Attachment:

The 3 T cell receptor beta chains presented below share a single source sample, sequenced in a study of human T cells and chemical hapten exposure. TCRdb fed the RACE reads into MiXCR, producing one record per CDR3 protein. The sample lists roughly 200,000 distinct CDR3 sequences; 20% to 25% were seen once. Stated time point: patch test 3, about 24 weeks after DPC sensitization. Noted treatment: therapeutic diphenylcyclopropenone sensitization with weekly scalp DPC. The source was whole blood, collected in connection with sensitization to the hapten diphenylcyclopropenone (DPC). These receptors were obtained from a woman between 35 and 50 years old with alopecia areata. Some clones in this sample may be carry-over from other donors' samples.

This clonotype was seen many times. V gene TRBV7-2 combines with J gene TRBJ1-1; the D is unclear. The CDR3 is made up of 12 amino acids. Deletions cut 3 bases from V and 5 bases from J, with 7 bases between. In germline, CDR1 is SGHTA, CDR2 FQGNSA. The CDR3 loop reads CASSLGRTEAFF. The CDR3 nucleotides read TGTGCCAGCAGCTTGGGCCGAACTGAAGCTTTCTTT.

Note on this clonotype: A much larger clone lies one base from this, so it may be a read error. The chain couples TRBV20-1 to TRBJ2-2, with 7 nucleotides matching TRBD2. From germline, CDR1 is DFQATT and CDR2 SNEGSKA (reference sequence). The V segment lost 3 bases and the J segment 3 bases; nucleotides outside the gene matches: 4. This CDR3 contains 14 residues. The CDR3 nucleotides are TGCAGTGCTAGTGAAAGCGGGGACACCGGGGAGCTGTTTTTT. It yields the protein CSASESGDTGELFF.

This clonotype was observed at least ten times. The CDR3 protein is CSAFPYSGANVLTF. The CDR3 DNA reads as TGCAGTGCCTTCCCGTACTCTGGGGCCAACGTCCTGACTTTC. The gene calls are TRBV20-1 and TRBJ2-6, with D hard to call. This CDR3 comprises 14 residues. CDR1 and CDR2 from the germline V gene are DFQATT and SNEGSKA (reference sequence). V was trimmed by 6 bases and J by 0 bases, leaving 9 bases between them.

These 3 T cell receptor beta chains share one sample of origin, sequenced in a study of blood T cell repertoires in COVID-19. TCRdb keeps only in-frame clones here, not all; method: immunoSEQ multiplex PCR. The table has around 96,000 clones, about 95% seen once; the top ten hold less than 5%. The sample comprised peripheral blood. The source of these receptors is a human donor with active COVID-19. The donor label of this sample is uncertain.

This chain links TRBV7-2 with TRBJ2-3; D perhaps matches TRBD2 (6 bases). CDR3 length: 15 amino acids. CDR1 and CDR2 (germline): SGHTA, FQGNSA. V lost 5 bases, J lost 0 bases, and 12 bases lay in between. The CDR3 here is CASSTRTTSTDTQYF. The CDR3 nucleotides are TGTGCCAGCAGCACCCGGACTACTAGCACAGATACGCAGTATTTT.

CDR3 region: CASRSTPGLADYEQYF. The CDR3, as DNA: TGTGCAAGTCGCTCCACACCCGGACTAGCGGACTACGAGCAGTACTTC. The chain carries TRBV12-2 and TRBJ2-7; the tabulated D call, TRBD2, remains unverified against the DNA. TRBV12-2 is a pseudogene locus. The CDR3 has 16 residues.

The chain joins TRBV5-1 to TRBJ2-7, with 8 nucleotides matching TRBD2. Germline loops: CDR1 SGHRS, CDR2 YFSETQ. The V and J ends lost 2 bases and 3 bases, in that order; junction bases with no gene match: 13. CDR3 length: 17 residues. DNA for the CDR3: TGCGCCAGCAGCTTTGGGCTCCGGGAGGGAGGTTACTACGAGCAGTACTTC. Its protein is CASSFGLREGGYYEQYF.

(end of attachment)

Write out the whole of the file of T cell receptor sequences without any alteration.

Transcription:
The 3 T cell receptor beta chains presented below share a single source sample, sequenced in a study of human T cells and chemical hapten exposure. TCRdb fed the RACE reads into MiXCR, producing one record per CDR3 protein. The sample lists roughly 200,000 distinct CDR3 sequences; 20% to 25% were seen once. Stated time point: patch test 3, about 24 weeks after DPC sensitization. Noted treatment: therapeutic diphenylcyclopropenone sensitization with weekly scalp DPC. The source was whole blood, collected in connection with sensitization to the hapten diphenylcyclopropenone (DPC). These receptors were obtained from a woman between 35 and 50 years old with alopecia areata. Some clones in this sample may be carry-over from other donors' samples.

This clonotype was seen many times. V gene TRBV7-2 combines with J gene TRBJ1-1; the D is unclear. The CDR3 is made up of 12 amino acids. Deletions cut 3 bases from V and 5 bases from J, with 7 bases between. In germline, CDR1 is SGHTA, CDR2 FQGNSA. The CDR3 loop reads CASSLGRTEAFF. The CDR3 nucleotides read TGTGCCAGCAGCTTGGGCCGAACTGAAGCTTTCTTT.

Note on this clonotype: A much larger clone lies one base from this, so it may be a read error. The chain couples TRBV20-1 to TRBJ2-2, with 7 nucleotides matching TRBD2. From germline, CDR1 is DFQATT and CDR2 SNEGSKA (reference sequence). The V segment lost 3 bases and the J segment 3 bases; nucleotides outside the gene matches: 4. This CDR3 contains 14 residues. The CDR3 nucleotides are TGCAGTGCTAGTGAAAGCGGGGACACCGGGGAGCTGTTTTTT. It yields the protein CSASESGDTGELFF.

This clonotype was observed at least ten times. The CDR3 protein is CSAFPYSGANVLTF. The CDR3 DNA reads as TGCAGTGCCTTCCCGTACTCTGGGGCCAACGTCCTGACTTTC. The gene calls are TRBV20-1 and TRBJ2-6, with D hard to call. This CDR3 comprises 14 residues. CDR1 and CDR2 from the germline V gene are DFQATT and SNEGSKA (reference sequence). V was trimmed by 6 bases and J by 0 bases, leaving 9 bases between them.

These 3 T cell receptor beta chains share one sample of origin, sequenced in a study of blood T cell repertoires in COVID-19. TCRdb keeps only in-frame clones here, not all; method: immunoSEQ multiplex PCR. The table has around 96,000 clones, about 95% seen once; the top ten hold less than 5%. The sample comprised peripheral blood. The source of these receptors is a human donor with active COVID-19. The donor label of this sample is uncertain.

This chain links TRBV7-2 with TRBJ2-3; D perhaps matches TRBD2 (6 bases). CDR3 length: 15 amino acids. CDR1 and CDR2 (germline): SGHTA, FQGNSA. V lost 5 bases, J lost 0 bases, and 12 bases lay in between. The CDR3 here is CASSTRTTSTDTQYF. The CDR3 nucleotides are TGTGCCAGCAGCACCCGGACTACTAGCACAGATACGCAGTATTTT.

CDR3 region: CASRSTPGLADYEQYF. The CDR3, as DNA: TGTGCAAGTCGCTCCACACCCGGACTAGCGGACTACGAGCAGTACTTC. The chain carries TRBV12-2 and TRBJ2-7; the tabulated D call, TRBD2, remains unverified against the DNA. TRBV12-2 is a pseudogene locus. The CDR3 has 16 residues.

The chain joins TRBV5-1 to TRBJ2-7, with 8 nucleotides matching TRBD2. Germline loops: CDR1 SGHRS, CDR2 YFSETQ. The V and J ends lost 2 bases and 3 bases, in that order; junction bases with no gene match: 13. CDR3 length: 17 residues. DNA for the CDR3: TGCGCCAGCAGCTTTGGGCTCCGGGAGGGAGGTTACTACGAGCAGTACTTC. Its protein is CASSFGLREGGYYEQYF.